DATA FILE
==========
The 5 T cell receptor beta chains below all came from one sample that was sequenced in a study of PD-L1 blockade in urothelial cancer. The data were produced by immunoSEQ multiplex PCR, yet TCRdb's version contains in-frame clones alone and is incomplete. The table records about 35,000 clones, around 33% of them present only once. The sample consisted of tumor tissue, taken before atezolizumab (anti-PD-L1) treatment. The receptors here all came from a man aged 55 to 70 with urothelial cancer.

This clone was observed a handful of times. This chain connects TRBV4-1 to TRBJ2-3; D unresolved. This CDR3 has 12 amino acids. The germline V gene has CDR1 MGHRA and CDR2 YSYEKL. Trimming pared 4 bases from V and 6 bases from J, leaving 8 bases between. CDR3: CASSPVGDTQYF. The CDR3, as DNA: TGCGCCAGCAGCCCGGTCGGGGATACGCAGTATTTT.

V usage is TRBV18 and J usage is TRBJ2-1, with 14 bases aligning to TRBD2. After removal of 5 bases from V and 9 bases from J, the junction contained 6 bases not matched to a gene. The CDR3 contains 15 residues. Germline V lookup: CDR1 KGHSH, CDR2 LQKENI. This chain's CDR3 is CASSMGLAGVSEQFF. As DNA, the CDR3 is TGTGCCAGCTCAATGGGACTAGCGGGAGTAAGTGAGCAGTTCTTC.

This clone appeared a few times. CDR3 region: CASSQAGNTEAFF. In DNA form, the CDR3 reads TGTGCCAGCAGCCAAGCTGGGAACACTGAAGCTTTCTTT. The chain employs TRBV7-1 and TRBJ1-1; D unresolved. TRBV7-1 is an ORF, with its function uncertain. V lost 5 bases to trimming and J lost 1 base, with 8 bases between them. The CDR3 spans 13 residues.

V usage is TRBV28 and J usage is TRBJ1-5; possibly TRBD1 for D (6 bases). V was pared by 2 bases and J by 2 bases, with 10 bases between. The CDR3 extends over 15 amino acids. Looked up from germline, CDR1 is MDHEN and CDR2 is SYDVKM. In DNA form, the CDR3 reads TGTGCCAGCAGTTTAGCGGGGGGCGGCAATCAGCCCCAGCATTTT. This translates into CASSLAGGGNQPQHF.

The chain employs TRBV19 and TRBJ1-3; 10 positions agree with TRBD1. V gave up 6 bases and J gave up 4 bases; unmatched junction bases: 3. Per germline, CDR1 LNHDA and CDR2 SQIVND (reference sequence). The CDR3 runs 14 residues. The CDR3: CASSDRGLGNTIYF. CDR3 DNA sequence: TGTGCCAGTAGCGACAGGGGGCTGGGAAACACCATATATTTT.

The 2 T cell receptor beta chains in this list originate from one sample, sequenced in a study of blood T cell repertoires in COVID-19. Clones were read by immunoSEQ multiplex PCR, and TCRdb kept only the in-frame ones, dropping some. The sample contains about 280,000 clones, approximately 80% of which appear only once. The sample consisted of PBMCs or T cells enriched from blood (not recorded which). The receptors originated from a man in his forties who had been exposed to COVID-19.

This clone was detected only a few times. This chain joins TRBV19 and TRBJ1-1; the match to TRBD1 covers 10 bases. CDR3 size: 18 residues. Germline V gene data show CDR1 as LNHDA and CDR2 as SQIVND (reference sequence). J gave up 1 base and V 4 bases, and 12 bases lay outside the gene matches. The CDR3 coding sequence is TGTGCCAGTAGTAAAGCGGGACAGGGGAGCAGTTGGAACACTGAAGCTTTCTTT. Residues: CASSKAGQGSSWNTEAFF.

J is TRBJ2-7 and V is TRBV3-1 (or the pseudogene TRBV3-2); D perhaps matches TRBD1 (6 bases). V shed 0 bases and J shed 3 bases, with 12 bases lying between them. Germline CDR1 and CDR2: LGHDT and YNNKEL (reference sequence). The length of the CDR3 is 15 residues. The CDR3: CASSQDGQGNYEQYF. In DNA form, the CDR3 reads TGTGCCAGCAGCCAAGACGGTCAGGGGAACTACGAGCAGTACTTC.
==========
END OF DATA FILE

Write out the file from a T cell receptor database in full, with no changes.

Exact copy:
The 5 T cell receptor beta chains below all came from one sample that was sequenced in a study of PD-L1 blockade in urothelial cancer. The data were produced by immunoSEQ multiplex PCR, yet TCRdb's version contains in-frame clones alone and is incomplete. The table records about 35,000 clones, around 33% of them present only once. The sample consisted of tumor tissue, taken before atezolizumab (anti-PD-L1) treatment. The receptors here all came from a man aged 55 to 70 with urothelial cancer.

This clone was observed a handful of times. This chain connects TRBV4-1 to TRBJ2-3; D unresolved. This CDR3 has 12 amino acids. The germline V gene has CDR1 MGHRA and CDR2 YSYEKL. Trimming pared 4 bases from V and 6 bases from J, leaving 8 bases between. CDR3: CASSPVGDTQYF. The CDR3, as DNA: TGCGCCAGCAGCCCGGTCGGGGATACGCAGTATTTT.

V usage is TRBV18 and J usage is TRBJ2-1, with 14 bases aligning to TRBD2. After removal of 5 bases from V and 9 bases from J, the junction contained 6 bases not matched to a gene. The CDR3 contains 15 residues. Germline V lookup: CDR1 KGHSH, CDR2 LQKENI. This chain's CDR3 is CASSMGLAGVSEQFF. As DNA, the CDR3 is TGTGCCAGCTCAATGGGACTAGCGGGAGTAAGTGAGCAGTTCTTC.

This clone appeared a few times. CDR3 region: CASSQAGNTEAFF. In DNA form, the CDR3 reads TGTGCCAGCAGCCAAGCTGGGAACACTGAAGCTTTCTTT. The chain employs TRBV7-1 and TRBJ1-1; D unresolved. TRBV7-1 is an ORF, with its function uncertain. V lost 5 bases to trimming and J lost 1 base, with 8 bases between them. The CDR3 spans 13 residues.

V usage is TRBV28 and J usage is TRBJ1-5; possibly TRBD1 for D (6 bases). V was pared by 2 bases and J by 2 bases, with 10 bases between. The CDR3 extends over 15 amino acids. Looked up from germline, CDR1 is MDHEN and CDR2 is SYDVKM. In DNA form, the CDR3 reads TGTGCCAGCAGTTTAGCGGGGGGCGGCAATCAGCCCCAGCATTTT. This translates into CASSLAGGGNQPQHF.

The chain employs TRBV19 and TRBJ1-3; 10 positions agree with TRBD1. V gave up 6 bases and J gave up 4 bases; unmatched junction bases: 3. Per germline, CDR1 LNHDA and CDR2 SQIVND (reference sequence). The CDR3 runs 14 residues. The CDR3: CASSDRGLGNTIYF. CDR3 DNA sequence: TGTGCCAGTAGCGACAGGGGGCTGGGAAACACCATATATTTT.

The 2 T cell receptor beta chains in this list originate from one sample, sequenced in a study of blood T cell repertoires in COVID-19. Clones were read by immunoSEQ multiplex PCR, and TCRdb kept only the in-frame ones, dropping some. The sample contains about 280,000 clones, approximately 80% of which appear only once. The sample consisted of PBMCs or T cells enriched from blood (not recorded which). The receptors originated from a man in his forties who had been exposed to COVID-19.

This clone was detected only a few times. This chain joins TRBV19 and TRBJ1-1; the match to TRBD1 covers 10 bases. CDR3 size: 18 residues. Germline V gene data show CDR1 as LNHDA and CDR2 as SQIVND (reference sequence). J gave up 1 base and V 4 bases, and 12 bases lay outside the gene matches. The CDR3 coding sequence is TGTGCCAGTAGTAAAGCGGGACAGGGGAGCAGTTGGAACACTGAAGCTTTCTTT. Residues: CASSKAGQGSSWNTEAFF.

J is TRBJ2-7 and V is TRBV3-1 (or the pseudogene TRBV3-2); D perhaps matches TRBD1 (6 bases). V shed 0 bases and J shed 3 bases, with 12 bases lying between them. Germline CDR1 and CDR2: LGHDT and YNNKEL (reference sequence). The length of the CDR3 is 15 residues. The CDR3: CASSQDGQGNYEQYF. In DNA form, the CDR3 reads TGTGCCAGCAGCCAAGACGGTCAGGGGAACTACGAGCAGTACTTC.